Foreign companies vie for South Korea’s early warning aircraft contract

CHRISTCHURCH, New Zealand — Several international vendors are planning to help South Korea to enhance airborne early warning and control capabilityas the country’s Air Force plans to spend a maximum of $2.26 billion on four aircraft.

After the Defense Acquisition Program Administration issued a request for proposals in November, companies had until Feb. 22 to submit their bids.

South Korea is taking on more self-defense responsibilities from the US and the new quartet of AEW&C aircraft will complement four Boeing E-737 aircraft to be delivered around the 2011-2012 timeframe. The Defense Acquisition Program Administration said the new platforms would enhance the South’s “ability to track North Korea’s missiles and defend its airspace.”

Boeing is again competing with a 737-based platform, with its E-7 having the advantage of aerial refueling to provide on-station times that span 20 hours.

“In terms of capability, the E-7’s unmatched multi-role electronic detection and tracking radar provides the most powerful multi-domain surveillance, communications and networked battle management capabilities of any aircraft,” a Boeing spokesperson told Defense News.

The American company, which is the fifth largest defense contractor in the worldsaid the E-7 “is production ready and offers lower operating and maintenance costs, higher mission readiness rates and unmatched interoperability.”

Boeing executives at South Korea’s ADEX defense show in Seoul last year claimed a 96 percent availability rate for the E-7. They also highlighted commonalities with existing Korean E-737s. “In addition to crew training efficiencies, the E-7 offers lifecycle cost savings inherent with fleet continuity and a global, common logistics model.”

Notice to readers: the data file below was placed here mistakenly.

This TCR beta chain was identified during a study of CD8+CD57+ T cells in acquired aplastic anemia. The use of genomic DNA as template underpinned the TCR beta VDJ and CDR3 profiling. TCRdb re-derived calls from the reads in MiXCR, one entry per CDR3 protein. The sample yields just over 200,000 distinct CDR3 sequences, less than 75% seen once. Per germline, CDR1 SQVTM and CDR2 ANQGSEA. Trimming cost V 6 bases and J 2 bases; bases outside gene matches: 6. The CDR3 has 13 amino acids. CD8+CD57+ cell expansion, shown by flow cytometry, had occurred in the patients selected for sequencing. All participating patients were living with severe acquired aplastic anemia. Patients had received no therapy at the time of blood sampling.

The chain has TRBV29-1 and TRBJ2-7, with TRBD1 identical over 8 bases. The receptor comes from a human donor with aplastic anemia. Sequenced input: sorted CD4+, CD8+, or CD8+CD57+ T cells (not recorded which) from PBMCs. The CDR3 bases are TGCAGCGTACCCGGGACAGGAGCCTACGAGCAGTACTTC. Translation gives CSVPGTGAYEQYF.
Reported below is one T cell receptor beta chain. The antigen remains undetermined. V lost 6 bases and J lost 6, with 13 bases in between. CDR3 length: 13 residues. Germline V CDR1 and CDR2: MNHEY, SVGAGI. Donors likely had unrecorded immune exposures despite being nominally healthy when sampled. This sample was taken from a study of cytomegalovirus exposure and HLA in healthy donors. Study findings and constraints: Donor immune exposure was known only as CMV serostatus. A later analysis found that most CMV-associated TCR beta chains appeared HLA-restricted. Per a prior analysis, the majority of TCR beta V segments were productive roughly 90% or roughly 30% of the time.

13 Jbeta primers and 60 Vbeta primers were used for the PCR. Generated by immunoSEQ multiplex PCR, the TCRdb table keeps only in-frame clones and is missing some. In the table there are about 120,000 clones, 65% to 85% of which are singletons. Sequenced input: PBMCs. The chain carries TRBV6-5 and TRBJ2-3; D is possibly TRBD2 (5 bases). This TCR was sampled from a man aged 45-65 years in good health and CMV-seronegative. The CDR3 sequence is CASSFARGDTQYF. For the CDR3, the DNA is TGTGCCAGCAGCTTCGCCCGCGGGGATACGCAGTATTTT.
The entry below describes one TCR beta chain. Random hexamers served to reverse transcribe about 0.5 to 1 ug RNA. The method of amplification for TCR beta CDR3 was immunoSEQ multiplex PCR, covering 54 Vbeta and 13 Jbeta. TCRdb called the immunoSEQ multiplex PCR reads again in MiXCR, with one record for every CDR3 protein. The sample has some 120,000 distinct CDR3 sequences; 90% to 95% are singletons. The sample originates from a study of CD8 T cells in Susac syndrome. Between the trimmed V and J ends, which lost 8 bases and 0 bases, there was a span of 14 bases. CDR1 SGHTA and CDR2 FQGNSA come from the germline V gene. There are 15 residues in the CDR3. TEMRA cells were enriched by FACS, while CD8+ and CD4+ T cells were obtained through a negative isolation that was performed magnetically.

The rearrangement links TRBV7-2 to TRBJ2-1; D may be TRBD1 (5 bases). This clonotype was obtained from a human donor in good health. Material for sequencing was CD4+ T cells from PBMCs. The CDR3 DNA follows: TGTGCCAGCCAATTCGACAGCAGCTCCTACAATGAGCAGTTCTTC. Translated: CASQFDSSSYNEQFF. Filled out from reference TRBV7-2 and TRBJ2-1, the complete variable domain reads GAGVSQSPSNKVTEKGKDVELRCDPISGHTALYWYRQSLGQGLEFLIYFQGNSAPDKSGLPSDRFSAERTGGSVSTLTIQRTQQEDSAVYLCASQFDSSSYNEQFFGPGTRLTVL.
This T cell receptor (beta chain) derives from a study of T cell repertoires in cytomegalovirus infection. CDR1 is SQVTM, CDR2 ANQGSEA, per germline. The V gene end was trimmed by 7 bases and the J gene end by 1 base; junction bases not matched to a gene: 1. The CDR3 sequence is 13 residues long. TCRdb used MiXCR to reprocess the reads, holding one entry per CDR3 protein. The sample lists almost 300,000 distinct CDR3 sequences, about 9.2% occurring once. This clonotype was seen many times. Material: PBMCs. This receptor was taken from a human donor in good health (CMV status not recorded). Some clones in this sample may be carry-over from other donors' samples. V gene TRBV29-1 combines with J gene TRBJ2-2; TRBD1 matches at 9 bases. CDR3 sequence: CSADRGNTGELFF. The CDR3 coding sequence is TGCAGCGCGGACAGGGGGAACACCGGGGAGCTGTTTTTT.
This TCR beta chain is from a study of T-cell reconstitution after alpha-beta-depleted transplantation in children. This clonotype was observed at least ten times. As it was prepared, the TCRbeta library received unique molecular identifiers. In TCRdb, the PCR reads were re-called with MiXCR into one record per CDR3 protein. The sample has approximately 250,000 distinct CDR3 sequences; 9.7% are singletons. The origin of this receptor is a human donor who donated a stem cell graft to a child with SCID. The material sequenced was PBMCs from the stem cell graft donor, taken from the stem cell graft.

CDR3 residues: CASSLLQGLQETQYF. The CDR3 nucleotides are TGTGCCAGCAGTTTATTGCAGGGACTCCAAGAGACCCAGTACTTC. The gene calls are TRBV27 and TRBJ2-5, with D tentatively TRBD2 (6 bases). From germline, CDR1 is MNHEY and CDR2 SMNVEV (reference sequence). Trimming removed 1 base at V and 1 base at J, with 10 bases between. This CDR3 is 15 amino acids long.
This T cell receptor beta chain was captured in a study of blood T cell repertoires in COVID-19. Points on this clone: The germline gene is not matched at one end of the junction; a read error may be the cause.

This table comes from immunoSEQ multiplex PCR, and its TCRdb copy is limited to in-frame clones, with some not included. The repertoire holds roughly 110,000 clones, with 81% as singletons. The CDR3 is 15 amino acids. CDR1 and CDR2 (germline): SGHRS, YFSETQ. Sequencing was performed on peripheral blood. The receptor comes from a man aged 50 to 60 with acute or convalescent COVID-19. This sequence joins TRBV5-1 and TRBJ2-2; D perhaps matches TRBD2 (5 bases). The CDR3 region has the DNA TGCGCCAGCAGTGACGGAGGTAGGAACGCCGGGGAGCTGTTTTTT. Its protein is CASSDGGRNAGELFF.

Saab’s GlobalEye is also competing, with the Swedish company proposing a Bombardier Global 6500 aircraft.

Saab believes its design, which places an Erieye extended-range radar on top of the fuselage, is ideal for the South Korean Air Force. In addition to a hot production line, Saab has asserted its willingness to transfer technology to bolster Korea’s strategic independence. He also highlighted the speedy delivery and affordable price.

Saab is the 33rd largest defense contractor worldwide.

The other contender is the American company L3Harris Technologies in conjunction with Korean Air and Israel Aerospace Industries. Phoenix’s solution also uses a Global 6500 and incorporates conformal radar and artificial intelligence algorithms from Elta Systems. L3Harris claimed its design would have low maintenance costs and at least 95% operational availability.

L3Harris is the ninth largest defense company in the world, while IAI lands at 29. The former noted that two initial aircraft will undergo modifications in Texas before receiving radar integration in Israel. Korean Air will lead operations on the two remaining aircraft in the country, as well as perform maintenance.

“Through L3Harris’ agreements with Korean Air, LIG ​​Nex1 and Ace Antenna and ongoing discussions with additional Korean partners, the group intends to fully support the aircraft and mission system equipment in Korea,” a group spokesperson said in a statement. Defense News. “This … paves the way for independent domestic research and development and fosters excellence in aircraft system integration, upgrades and modifications, which will greatly contribute to the advancement of South Korea’s research and development program.”

The Defense Acquisition Program Administration declined to provide Defense News with further details. The organization is now proceeding with evaluations.

Eye of Peace

The ROKAF currently has four E-737 Peace Eye aircraft in service, with Boeing offering newer E-7s to South Korea for the AEW-II program. (Gordon Arthur)

GlobalEye

Having already acquired customers from Sweden and the United Arab Emirates, Saab believes its GlobalEye is an affordable solution and offers Seoul significant technology transfer. (Saab)

Phoenix

L3Harris as lead integrator partnered with Elta Systems and Korean Air to deliver the Phoenix based on the Bombardier Global 6500 business jet. (L3Harris)

Gordon Arthur is the Asia correspondent for Defense News. After 20 years working in Hong Kong, he now lives in New Zealand. He has attended military exercises and defense exhibitions in about 20 countries in the Asia-Pacific region.

Read the original at Defence247.gr

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